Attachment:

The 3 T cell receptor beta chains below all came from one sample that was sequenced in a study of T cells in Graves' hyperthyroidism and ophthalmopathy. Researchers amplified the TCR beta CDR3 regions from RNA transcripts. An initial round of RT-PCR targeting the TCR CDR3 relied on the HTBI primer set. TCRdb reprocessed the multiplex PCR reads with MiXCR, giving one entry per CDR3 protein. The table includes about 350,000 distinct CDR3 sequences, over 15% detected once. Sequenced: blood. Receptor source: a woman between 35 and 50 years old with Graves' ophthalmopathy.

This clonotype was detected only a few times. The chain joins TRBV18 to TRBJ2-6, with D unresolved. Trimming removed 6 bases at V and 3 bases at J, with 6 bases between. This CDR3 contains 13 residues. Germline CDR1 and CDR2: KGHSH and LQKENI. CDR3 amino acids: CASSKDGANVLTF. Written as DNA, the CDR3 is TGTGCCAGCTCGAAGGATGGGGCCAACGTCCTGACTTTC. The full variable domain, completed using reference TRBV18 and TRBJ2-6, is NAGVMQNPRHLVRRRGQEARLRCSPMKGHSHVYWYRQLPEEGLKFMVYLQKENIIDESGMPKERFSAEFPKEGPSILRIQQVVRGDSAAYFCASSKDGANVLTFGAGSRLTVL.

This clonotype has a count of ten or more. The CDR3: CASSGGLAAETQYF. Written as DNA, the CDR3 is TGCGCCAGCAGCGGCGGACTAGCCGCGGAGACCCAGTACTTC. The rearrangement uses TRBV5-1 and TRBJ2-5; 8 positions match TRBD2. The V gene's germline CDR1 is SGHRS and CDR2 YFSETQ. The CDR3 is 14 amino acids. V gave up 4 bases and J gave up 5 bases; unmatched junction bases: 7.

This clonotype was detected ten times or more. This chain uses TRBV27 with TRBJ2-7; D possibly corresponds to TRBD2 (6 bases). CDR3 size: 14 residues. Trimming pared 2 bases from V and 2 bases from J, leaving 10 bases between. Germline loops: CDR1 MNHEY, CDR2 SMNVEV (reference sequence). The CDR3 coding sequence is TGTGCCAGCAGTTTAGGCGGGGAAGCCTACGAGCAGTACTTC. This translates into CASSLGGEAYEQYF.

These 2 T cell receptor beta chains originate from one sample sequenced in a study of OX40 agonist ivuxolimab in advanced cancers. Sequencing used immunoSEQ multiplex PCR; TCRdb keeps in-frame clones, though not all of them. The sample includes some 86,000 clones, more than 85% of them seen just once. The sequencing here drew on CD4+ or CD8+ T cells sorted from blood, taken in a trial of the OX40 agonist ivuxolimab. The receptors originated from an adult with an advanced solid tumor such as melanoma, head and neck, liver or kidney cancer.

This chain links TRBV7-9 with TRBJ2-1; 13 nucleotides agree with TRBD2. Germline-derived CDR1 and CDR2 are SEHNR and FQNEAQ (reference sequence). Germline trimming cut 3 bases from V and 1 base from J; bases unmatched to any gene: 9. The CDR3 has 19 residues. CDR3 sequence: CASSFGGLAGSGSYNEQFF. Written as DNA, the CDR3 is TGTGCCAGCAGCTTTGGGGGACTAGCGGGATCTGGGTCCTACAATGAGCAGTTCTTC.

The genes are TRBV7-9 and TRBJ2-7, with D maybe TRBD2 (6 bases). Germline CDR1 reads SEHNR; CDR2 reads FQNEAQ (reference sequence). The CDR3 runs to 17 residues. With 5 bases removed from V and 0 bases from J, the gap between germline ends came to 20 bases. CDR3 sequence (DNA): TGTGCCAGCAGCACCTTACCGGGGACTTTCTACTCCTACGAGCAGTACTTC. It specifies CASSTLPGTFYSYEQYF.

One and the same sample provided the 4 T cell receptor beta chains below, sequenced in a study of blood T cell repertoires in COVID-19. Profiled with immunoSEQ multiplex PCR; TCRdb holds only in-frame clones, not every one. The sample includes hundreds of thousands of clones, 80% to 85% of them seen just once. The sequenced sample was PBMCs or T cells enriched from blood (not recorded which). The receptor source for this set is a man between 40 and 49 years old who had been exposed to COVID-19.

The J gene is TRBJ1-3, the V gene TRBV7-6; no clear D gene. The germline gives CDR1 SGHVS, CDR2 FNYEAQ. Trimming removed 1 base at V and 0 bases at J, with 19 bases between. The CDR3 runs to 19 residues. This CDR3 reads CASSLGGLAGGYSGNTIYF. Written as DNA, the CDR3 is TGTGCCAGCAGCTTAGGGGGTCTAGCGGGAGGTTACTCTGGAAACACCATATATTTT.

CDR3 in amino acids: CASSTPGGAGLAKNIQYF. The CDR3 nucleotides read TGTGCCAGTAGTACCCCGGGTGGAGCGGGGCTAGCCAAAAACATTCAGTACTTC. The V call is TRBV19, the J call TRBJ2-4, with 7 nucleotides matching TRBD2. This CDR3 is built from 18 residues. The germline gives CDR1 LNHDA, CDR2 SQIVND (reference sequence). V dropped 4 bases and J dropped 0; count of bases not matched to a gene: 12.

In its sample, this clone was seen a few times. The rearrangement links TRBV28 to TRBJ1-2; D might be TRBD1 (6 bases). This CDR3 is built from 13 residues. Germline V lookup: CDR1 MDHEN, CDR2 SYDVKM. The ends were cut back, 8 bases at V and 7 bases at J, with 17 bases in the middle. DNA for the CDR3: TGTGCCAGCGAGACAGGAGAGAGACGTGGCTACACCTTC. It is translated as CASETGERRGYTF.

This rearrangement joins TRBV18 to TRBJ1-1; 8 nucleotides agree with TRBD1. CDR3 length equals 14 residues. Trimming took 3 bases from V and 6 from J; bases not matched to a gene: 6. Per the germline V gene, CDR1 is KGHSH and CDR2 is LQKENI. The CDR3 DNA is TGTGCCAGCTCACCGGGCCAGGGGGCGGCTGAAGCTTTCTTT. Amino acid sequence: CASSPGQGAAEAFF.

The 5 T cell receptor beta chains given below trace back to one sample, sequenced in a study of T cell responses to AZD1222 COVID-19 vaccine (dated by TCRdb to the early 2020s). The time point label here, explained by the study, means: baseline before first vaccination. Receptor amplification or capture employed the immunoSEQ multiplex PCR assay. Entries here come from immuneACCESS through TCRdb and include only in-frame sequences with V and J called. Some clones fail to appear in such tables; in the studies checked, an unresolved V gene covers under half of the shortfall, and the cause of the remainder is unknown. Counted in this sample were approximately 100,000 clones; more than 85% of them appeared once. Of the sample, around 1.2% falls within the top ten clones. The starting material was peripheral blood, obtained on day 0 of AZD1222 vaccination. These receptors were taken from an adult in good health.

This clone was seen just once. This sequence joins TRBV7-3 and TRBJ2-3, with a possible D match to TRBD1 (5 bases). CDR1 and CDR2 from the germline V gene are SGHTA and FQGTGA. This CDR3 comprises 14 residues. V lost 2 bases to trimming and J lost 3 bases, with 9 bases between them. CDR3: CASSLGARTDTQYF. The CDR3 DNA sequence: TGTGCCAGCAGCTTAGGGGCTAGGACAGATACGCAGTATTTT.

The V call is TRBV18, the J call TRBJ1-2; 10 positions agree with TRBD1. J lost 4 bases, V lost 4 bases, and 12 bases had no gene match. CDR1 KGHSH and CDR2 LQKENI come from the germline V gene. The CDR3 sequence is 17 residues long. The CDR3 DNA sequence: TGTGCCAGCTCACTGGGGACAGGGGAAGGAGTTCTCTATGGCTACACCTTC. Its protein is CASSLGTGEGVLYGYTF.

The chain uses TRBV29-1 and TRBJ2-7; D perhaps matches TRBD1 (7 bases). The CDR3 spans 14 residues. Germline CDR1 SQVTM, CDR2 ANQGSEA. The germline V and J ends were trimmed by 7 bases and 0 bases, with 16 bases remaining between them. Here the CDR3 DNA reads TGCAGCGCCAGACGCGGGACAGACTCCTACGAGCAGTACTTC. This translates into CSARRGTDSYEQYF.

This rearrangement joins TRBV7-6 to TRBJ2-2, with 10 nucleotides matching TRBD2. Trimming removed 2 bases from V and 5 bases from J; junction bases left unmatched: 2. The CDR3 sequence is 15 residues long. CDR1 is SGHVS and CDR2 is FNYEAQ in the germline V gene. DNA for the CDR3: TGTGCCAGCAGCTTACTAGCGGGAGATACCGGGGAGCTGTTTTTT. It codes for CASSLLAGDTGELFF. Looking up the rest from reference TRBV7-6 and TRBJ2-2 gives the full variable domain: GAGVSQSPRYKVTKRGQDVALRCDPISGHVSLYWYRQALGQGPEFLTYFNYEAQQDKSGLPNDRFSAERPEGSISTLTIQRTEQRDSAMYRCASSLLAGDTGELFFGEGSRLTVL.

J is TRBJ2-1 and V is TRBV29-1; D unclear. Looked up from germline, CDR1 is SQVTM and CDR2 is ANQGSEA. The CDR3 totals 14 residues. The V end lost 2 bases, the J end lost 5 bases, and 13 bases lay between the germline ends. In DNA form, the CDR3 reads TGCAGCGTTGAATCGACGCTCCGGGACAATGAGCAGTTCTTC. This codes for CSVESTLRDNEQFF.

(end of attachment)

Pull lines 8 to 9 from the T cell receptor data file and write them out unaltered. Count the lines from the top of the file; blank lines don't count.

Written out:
One and the same sample provided the 4 T cell receptor beta chains below, sequenced in a study of blood T cell repertoires in COVID-19. Profiled with immunoSEQ multiplex PCR; TCRdb holds only in-frame clones, not every one. The sample includes hundreds of thousands of clones, 80% to 85% of them seen just once. The sequenced sample was PBMCs or T cells enriched from blood (not recorded which). The receptor source for this set is a man between 40 and 49 years old who had been exposed to COVID-19.

The J gene is TRBJ1-3, the V gene TRBV7-6; no clear D gene. The germline gives CDR1 SGHVS, CDR2 FNYEAQ. Trimming removed 1 base at V and 0 bases at J, with 19 bases between. The CDR3 runs to 19 residues. This CDR3 reads CASSLGGLAGGYSGNTIYF. Written as DNA, the CDR3 is TGTGCCAGCAGCTTAGGGGGTCTAGCGGGAGGTTACTCTGGAAACACCATATATTTT.